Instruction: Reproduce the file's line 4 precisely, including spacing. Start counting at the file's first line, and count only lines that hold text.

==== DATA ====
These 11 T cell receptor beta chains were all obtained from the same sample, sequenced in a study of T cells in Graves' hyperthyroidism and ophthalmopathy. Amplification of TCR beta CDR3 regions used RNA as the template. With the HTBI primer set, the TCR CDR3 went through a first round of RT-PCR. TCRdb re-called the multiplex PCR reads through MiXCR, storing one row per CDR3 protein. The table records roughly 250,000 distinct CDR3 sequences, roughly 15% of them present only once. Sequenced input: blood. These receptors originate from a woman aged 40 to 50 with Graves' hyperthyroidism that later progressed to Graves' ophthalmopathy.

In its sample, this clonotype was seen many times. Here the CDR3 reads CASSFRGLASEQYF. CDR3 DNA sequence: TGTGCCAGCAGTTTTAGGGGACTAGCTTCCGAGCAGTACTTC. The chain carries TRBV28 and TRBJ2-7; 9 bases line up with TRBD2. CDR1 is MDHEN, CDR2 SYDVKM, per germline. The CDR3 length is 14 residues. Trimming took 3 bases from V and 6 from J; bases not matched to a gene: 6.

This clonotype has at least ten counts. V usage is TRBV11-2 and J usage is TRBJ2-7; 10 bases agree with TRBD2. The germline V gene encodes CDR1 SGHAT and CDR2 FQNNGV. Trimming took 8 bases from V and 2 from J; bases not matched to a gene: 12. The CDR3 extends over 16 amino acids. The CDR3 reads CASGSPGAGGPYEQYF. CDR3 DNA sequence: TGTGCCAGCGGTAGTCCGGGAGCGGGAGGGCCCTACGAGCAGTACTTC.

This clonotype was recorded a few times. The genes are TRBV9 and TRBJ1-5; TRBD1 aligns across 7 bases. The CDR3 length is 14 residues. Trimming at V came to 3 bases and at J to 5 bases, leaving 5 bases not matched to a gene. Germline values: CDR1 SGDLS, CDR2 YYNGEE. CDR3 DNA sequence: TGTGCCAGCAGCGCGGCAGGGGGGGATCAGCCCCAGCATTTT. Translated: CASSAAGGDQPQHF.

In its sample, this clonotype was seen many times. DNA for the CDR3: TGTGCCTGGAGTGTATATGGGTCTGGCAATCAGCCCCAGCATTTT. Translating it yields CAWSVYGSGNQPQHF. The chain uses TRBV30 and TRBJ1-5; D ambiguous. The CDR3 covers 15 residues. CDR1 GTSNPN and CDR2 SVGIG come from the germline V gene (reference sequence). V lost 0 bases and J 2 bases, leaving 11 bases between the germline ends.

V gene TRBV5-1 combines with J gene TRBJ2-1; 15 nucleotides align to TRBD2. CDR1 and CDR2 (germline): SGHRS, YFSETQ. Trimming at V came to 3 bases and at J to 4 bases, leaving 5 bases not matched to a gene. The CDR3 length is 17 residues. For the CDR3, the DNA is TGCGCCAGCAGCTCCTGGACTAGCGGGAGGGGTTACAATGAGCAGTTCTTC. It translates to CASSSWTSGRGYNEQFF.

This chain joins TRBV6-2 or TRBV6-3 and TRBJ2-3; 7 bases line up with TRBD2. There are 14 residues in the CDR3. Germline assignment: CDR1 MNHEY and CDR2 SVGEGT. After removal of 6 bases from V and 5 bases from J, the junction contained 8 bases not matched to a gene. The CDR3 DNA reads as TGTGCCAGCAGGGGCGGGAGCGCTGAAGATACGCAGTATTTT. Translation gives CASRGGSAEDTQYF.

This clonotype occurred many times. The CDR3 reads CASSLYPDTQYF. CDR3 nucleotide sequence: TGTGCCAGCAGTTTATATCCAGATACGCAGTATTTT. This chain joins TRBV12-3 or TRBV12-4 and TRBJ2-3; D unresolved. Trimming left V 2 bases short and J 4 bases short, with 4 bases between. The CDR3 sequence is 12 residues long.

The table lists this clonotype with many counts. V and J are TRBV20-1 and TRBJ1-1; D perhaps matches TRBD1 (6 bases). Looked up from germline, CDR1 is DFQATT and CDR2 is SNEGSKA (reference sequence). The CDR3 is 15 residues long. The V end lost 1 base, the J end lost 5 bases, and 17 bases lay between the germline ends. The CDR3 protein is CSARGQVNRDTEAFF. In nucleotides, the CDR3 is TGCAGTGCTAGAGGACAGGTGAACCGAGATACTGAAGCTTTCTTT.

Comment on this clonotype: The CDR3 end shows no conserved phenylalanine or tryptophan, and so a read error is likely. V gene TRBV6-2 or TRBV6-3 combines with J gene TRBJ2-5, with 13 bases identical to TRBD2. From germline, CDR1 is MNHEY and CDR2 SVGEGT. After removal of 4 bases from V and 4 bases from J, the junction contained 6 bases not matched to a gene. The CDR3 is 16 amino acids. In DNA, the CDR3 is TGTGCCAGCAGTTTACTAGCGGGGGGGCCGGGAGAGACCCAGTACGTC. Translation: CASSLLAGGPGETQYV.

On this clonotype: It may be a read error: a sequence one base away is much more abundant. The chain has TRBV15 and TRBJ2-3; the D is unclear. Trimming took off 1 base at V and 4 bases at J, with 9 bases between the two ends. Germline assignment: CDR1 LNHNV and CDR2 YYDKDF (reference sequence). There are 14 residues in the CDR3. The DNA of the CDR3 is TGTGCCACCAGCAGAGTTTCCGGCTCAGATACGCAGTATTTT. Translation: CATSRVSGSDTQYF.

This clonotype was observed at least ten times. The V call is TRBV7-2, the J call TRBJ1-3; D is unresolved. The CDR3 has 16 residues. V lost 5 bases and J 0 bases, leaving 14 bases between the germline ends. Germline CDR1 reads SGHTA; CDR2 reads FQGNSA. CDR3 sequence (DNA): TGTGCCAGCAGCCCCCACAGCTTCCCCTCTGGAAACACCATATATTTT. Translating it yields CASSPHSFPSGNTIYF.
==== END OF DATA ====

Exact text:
This clonotype was recorded a few times. The genes are TRBV9 and TRBJ1-5; TRBD1 aligns across 7 bases. The CDR3 length is 14 residues. Trimming at V came to 3 bases and at J to 5 bases, leaving 5 bases not matched to a gene. Germline values: CDR1 SGDLS, CDR2 YYNGEE. CDR3 DNA sequence: TGTGCCAGCAGCGCGGCAGGGGGGGATCAGCCCCAGCATTTT. Translated: CASSAAGGDQPQHF.